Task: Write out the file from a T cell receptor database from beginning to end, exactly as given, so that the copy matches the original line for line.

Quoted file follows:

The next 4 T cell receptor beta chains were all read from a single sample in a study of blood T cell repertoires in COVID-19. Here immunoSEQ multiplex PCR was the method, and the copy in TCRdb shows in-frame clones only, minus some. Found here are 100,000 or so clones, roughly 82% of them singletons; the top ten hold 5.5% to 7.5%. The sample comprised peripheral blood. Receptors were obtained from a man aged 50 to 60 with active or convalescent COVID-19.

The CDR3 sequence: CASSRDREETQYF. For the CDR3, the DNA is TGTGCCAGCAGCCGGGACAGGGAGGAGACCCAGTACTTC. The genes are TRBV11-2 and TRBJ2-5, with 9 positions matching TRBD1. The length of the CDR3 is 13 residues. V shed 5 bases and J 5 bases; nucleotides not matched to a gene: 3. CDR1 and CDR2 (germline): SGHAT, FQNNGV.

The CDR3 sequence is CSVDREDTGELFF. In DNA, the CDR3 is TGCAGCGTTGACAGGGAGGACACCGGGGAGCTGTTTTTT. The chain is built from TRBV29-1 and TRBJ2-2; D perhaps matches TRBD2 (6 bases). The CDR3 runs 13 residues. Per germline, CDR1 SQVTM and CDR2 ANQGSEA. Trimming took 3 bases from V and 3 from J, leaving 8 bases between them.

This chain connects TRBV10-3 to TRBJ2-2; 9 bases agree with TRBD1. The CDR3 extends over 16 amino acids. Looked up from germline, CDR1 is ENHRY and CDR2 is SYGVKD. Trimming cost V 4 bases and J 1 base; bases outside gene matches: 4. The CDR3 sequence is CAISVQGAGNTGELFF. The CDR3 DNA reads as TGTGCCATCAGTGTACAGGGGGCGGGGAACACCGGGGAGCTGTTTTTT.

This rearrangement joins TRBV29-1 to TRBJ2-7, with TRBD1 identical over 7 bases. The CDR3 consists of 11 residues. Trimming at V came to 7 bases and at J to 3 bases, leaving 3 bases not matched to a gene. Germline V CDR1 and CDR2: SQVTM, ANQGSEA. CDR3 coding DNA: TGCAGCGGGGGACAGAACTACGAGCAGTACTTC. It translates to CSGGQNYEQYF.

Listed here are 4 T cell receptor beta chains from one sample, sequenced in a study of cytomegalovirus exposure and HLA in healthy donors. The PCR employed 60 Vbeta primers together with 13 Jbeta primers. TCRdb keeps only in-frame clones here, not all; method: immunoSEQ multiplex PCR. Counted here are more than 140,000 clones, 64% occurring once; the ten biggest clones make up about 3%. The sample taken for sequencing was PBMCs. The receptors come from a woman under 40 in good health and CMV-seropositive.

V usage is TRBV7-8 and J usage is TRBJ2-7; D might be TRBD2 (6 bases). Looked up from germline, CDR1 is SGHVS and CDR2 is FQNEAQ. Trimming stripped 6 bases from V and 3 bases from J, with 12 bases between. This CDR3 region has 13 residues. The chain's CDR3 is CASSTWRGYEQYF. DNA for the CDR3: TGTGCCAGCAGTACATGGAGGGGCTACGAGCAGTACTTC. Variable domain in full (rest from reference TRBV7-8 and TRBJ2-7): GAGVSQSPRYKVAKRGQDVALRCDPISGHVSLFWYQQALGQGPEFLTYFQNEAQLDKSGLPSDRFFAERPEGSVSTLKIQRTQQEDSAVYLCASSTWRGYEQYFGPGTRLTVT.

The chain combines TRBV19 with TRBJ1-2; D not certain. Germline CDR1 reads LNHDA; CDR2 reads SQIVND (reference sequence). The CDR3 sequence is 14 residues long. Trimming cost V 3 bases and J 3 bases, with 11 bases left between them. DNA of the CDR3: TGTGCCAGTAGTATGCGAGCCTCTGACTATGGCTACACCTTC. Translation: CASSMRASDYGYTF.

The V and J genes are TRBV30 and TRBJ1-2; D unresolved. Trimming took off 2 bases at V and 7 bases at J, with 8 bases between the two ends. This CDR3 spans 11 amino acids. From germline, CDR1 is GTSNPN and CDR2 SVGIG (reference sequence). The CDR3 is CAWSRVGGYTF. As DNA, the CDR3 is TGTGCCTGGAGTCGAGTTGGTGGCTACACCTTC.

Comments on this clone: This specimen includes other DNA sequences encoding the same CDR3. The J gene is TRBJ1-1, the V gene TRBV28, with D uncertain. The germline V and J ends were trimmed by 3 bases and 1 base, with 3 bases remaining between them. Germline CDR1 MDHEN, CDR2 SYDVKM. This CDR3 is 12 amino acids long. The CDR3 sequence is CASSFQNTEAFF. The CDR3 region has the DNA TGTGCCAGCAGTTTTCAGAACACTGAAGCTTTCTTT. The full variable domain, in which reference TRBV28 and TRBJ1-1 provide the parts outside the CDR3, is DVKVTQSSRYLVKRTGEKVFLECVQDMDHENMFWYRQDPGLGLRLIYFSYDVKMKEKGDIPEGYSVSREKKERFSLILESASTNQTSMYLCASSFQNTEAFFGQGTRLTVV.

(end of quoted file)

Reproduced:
The next 4 T cell receptor beta chains were all read from a single sample in a study of blood T cell repertoires in COVID-19. Here immunoSEQ multiplex PCR was the method, and the copy in TCRdb shows in-frame clones only, minus some. Found here are 100,000 or so clones, roughly 82% of them singletons; the top ten hold 5.5% to 7.5%. The sample comprised peripheral blood. Receptors were obtained from a man aged 50 to 60 with active or convalescent COVID-19.

The CDR3 sequence: CASSRDREETQYF. For the CDR3, the DNA is TGTGCCAGCAGCCGGGACAGGGAGGAGACCCAGTACTTC. The genes are TRBV11-2 and TRBJ2-5, with 9 positions matching TRBD1. The length of the CDR3 is 13 residues. V shed 5 bases and J 5 bases; nucleotides not matched to a gene: 3. CDR1 and CDR2 (germline): SGHAT, FQNNGV.

The CDR3 sequence is CSVDREDTGELFF. In DNA, the CDR3 is TGCAGCGTTGACAGGGAGGACACCGGGGAGCTGTTTTTT. The chain is built from TRBV29-1 and TRBJ2-2; D perhaps matches TRBD2 (6 bases). The CDR3 runs 13 residues. Per germline, CDR1 SQVTM and CDR2 ANQGSEA. Trimming took 3 bases from V and 3 from J, leaving 8 bases between them.

This chain connects TRBV10-3 to TRBJ2-2; 9 bases agree with TRBD1. The CDR3 extends over 16 amino acids. Looked up from germline, CDR1 is ENHRY and CDR2 is SYGVKD. Trimming cost V 4 bases and J 1 base; bases outside gene matches: 4. The CDR3 sequence is CAISVQGAGNTGELFF. The CDR3 DNA reads as TGTGCCATCAGTGTACAGGGGGCGGGGAACACCGGGGAGCTGTTTTTT.

This rearrangement joins TRBV29-1 to TRBJ2-7, with TRBD1 identical over 7 bases. The CDR3 consists of 11 residues. Trimming at V came to 7 bases and at J to 3 bases, leaving 3 bases not matched to a gene. Germline V CDR1 and CDR2: SQVTM, ANQGSEA. CDR3 coding DNA: TGCAGCGGGGGACAGAACTACGAGCAGTACTTC. It translates to CSGGQNYEQYF.

Listed here are 4 T cell receptor beta chains from one sample, sequenced in a study of cytomegalovirus exposure and HLA in healthy donors. The PCR employed 60 Vbeta primers together with 13 Jbeta primers. TCRdb keeps only in-frame clones here, not all; method: immunoSEQ multiplex PCR. Counted here are more than 140,000 clones, 64% occurring once; the ten biggest clones make up about 3%. The sample taken for sequencing was PBMCs. The receptors come from a woman under 40 in good health and CMV-seropositive.

V usage is TRBV7-8 and J usage is TRBJ2-7; D might be TRBD2 (6 bases). Looked up from germline, CDR1 is SGHVS and CDR2 is FQNEAQ. Trimming stripped 6 bases from V and 3 bases from J, with 12 bases between. This CDR3 region has 13 residues. The chain's CDR3 is CASSTWRGYEQYF. DNA for the CDR3: TGTGCCAGCAGTACATGGAGGGGCTACGAGCAGTACTTC. Variable domain in full (rest from reference TRBV7-8 and TRBJ2-7): GAGVSQSPRYKVAKRGQDVALRCDPISGHVSLFWYQQALGQGPEFLTYFQNEAQLDKSGLPSDRFFAERPEGSVSTLKIQRTQQEDSAVYLCASSTWRGYEQYFGPGTRLTVT.

The chain combines TRBV19 with TRBJ1-2; D not certain. Germline CDR1 reads LNHDA; CDR2 reads SQIVND (reference sequence). The CDR3 sequence is 14 residues long. Trimming cost V 3 bases and J 3 bases, with 11 bases left between them. DNA of the CDR3: TGTGCCAGTAGTATGCGAGCCTCTGACTATGGCTACACCTTC. Translation: CASSMRASDYGYTF.

The V and J genes are TRBV30 and TRBJ1-2; D unresolved. Trimming took off 2 bases at V and 7 bases at J, with 8 bases between the two ends. This CDR3 spans 11 amino acids. From germline, CDR1 is GTSNPN and CDR2 SVGIG (reference sequence). The CDR3 is CAWSRVGGYTF. As DNA, the CDR3 is TGTGCCTGGAGTCGAGTTGGTGGCTACACCTTC.

Comments on this clone: This specimen includes other DNA sequences encoding the same CDR3. The J gene is TRBJ1-1, the V gene TRBV28, with D uncertain. The germline V and J ends were trimmed by 3 bases and 1 base, with 3 bases remaining between them. Germline CDR1 MDHEN, CDR2 SYDVKM. This CDR3 is 12 amino acids long. The CDR3 sequence is CASSFQNTEAFF. The CDR3 region has the DNA TGTGCCAGCAGTTTTCAGAACACTGAAGCTTTCTTT. The full variable domain, in which reference TRBV28 and TRBJ1-1 provide the parts outside the CDR3, is DVKVTQSSRYLVKRTGEKVFLECVQDMDHENMFWYRQDPGLGLRLIYFSYDVKMKEKGDIPEGYSVSREKKERFSLILESASTNQTSMYLCASSFQNTEAFFGQGTRLTVV.